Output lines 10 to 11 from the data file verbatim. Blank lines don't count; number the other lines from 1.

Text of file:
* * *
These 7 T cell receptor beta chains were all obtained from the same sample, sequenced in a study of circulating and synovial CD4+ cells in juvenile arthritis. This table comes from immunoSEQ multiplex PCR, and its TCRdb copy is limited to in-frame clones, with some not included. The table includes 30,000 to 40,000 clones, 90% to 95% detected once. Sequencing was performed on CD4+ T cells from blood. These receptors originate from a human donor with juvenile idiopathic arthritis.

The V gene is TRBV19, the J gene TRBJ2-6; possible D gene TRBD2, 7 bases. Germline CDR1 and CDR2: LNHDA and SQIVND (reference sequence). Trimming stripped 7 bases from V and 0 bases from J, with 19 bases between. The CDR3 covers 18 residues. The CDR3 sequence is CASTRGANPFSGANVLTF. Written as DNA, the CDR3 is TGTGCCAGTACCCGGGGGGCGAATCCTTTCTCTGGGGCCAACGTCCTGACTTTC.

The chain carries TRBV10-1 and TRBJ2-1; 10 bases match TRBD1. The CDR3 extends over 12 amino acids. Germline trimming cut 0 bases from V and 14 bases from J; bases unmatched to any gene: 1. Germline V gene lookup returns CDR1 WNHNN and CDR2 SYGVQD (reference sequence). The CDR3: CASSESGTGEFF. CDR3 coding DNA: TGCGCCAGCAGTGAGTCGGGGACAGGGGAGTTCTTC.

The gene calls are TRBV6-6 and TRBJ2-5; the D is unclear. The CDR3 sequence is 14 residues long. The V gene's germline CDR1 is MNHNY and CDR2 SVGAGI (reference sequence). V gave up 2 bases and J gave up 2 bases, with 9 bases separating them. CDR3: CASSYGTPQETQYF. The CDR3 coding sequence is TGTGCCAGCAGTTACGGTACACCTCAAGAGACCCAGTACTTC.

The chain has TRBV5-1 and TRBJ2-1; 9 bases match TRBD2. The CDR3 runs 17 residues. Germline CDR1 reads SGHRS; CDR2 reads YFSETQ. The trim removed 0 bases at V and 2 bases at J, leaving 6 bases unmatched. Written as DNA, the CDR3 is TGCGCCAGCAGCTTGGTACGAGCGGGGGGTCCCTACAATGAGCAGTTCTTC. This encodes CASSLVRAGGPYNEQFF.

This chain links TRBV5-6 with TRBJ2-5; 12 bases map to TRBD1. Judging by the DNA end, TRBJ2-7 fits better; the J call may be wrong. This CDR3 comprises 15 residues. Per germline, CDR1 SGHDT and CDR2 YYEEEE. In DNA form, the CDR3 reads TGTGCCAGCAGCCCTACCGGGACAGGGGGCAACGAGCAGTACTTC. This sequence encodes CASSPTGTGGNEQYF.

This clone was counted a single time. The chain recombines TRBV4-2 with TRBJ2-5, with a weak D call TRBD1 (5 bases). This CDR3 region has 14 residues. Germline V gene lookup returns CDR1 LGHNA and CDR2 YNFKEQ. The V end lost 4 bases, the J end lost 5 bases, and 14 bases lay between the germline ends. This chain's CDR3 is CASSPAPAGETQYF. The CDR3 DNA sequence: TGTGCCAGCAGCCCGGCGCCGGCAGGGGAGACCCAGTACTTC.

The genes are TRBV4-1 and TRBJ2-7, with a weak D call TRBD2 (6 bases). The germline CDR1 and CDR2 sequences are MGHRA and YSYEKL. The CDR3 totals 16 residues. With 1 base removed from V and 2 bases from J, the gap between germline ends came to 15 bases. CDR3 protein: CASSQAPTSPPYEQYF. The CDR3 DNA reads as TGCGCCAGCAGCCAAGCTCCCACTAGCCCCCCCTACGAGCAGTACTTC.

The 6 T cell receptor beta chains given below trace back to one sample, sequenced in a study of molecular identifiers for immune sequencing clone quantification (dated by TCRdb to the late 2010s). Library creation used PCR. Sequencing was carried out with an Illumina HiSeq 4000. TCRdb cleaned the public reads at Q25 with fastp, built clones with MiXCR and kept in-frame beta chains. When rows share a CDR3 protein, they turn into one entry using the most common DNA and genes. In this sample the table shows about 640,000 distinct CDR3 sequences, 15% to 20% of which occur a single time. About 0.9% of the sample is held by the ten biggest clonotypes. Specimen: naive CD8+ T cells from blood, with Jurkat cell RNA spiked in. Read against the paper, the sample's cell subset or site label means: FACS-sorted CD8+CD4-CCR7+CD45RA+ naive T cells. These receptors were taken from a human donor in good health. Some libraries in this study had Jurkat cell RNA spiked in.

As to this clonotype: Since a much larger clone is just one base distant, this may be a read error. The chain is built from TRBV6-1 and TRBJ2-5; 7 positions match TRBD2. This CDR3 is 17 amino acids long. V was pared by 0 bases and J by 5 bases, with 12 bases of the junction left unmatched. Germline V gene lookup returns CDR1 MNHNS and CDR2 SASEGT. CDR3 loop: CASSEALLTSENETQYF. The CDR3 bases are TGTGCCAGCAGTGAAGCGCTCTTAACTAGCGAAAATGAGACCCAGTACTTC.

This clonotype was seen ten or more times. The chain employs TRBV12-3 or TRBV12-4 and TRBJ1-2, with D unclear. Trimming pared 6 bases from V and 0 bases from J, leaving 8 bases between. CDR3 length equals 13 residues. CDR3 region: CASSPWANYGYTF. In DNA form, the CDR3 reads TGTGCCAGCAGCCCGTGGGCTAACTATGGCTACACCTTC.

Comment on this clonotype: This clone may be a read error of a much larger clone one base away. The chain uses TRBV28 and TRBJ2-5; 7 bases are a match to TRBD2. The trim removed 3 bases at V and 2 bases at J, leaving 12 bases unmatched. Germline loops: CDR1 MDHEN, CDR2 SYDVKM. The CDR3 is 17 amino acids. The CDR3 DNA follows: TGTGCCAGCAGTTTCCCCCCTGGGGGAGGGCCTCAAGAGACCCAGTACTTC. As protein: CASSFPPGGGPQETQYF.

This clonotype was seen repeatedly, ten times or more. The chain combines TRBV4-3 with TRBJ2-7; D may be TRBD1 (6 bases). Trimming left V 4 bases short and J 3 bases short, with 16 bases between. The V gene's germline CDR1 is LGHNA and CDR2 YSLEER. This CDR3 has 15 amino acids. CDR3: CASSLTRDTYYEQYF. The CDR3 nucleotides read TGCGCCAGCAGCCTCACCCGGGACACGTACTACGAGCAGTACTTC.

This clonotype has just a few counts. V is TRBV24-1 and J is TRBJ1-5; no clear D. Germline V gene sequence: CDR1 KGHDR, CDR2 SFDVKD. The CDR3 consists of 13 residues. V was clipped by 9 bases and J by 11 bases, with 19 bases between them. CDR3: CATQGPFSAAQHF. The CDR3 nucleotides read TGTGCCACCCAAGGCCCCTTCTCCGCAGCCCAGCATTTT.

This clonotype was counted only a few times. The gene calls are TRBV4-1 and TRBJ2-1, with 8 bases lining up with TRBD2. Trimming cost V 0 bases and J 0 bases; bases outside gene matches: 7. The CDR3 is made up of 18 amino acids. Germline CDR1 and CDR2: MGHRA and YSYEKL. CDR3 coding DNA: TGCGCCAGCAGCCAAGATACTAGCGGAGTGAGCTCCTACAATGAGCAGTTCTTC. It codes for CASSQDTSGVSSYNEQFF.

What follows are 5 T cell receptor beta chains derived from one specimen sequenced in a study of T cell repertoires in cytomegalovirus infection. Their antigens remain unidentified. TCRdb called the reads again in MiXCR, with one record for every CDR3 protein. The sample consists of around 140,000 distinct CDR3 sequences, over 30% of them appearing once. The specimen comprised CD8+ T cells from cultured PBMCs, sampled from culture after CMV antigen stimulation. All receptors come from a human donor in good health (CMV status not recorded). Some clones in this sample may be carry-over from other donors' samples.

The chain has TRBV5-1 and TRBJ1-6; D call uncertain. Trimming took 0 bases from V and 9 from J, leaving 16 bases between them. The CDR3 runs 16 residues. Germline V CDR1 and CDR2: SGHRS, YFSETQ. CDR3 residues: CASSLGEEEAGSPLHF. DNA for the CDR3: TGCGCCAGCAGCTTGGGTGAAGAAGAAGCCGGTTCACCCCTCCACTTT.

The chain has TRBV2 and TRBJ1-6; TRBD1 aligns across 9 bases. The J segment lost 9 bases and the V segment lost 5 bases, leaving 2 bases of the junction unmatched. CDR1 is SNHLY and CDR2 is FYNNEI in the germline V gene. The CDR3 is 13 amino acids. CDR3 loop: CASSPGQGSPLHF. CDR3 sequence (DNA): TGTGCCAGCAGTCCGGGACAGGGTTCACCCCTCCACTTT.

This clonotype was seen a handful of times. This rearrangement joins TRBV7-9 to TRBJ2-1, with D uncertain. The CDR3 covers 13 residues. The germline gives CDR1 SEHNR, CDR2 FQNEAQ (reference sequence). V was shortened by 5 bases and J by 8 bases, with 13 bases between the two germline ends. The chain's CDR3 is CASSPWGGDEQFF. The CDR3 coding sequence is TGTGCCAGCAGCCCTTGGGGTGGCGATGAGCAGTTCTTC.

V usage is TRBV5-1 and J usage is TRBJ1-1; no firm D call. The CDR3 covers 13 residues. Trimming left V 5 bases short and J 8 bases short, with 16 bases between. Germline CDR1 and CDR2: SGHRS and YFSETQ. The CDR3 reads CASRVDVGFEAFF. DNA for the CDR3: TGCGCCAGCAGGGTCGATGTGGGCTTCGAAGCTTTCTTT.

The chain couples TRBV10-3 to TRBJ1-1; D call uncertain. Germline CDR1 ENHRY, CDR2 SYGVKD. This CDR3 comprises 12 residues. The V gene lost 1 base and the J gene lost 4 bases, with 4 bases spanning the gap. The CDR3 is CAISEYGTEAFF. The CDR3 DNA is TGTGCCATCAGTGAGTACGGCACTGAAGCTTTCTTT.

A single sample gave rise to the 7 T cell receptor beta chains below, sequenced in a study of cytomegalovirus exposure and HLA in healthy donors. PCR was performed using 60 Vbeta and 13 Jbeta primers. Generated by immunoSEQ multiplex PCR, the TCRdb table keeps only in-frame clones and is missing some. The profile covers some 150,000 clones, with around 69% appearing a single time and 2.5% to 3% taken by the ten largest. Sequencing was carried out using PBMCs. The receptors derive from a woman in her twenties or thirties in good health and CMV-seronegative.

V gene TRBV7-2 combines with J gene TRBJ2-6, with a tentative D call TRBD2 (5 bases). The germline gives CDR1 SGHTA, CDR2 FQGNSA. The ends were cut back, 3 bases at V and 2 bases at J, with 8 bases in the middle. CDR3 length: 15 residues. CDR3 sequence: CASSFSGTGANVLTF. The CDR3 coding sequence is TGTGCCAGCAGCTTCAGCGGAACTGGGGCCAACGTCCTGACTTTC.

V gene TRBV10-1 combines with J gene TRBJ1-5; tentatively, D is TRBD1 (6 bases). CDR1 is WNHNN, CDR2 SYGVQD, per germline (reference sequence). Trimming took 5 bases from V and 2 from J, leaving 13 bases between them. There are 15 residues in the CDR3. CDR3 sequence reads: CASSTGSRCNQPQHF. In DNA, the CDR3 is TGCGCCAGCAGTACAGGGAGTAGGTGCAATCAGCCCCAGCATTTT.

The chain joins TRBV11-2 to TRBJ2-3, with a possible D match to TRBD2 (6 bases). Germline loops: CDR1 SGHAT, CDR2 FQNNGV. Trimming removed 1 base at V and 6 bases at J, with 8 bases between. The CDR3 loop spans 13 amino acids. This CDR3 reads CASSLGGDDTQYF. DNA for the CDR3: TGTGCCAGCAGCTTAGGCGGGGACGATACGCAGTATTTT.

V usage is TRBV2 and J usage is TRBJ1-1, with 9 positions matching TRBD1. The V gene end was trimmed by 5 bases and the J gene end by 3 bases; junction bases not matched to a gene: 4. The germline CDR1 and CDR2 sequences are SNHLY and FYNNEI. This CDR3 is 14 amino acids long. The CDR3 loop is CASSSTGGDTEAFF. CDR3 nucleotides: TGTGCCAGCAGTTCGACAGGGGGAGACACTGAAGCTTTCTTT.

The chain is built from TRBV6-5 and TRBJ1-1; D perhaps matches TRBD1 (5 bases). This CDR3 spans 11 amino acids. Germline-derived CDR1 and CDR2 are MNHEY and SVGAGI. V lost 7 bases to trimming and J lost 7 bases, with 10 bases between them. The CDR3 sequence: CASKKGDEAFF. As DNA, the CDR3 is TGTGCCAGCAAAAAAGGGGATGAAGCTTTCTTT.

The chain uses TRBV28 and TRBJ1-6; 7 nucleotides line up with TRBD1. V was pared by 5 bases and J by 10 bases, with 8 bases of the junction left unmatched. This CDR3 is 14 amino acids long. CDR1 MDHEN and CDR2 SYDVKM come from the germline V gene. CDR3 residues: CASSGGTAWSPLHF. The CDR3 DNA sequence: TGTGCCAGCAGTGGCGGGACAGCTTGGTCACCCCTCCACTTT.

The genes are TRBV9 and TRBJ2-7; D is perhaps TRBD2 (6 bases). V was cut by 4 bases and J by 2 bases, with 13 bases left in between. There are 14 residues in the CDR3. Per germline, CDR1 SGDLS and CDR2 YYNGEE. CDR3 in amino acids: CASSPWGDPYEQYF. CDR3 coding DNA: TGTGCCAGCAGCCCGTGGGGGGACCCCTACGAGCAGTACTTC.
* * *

As to this clonotype: Since a much larger clone is just one base distant, this may be a read error. The chain is built from TRBV6-1 and TRBJ2-5; 7 positions match TRBD2. This CDR3 is 17 amino acids long. V was pared by 0 bases and J by 5 bases, with 12 bases of the junction left unmatched. Germline V gene lookup returns CDR1 MNHNS and CDR2 SASEGT. CDR3 loop: CASSEALLTSENETQYF. The CDR3 bases are TGTGCCAGCAGTGAAGCGCTCTTAACTAGCGAAAATGAGACCCAGTACTTC.

This clonotype was seen ten or more times. The chain employs TRBV12-3 or TRBV12-4 and TRBJ1-2, with D unclear. Trimming pared 6 bases from V and 0 bases from J, leaving 8 bases between. CDR3 length equals 13 residues. CDR3 region: CASSPWANYGYTF. In DNA form, the CDR3 reads TGTGCCAGCAGCCCGTGGGCTAACTATGGCTACACCTTC.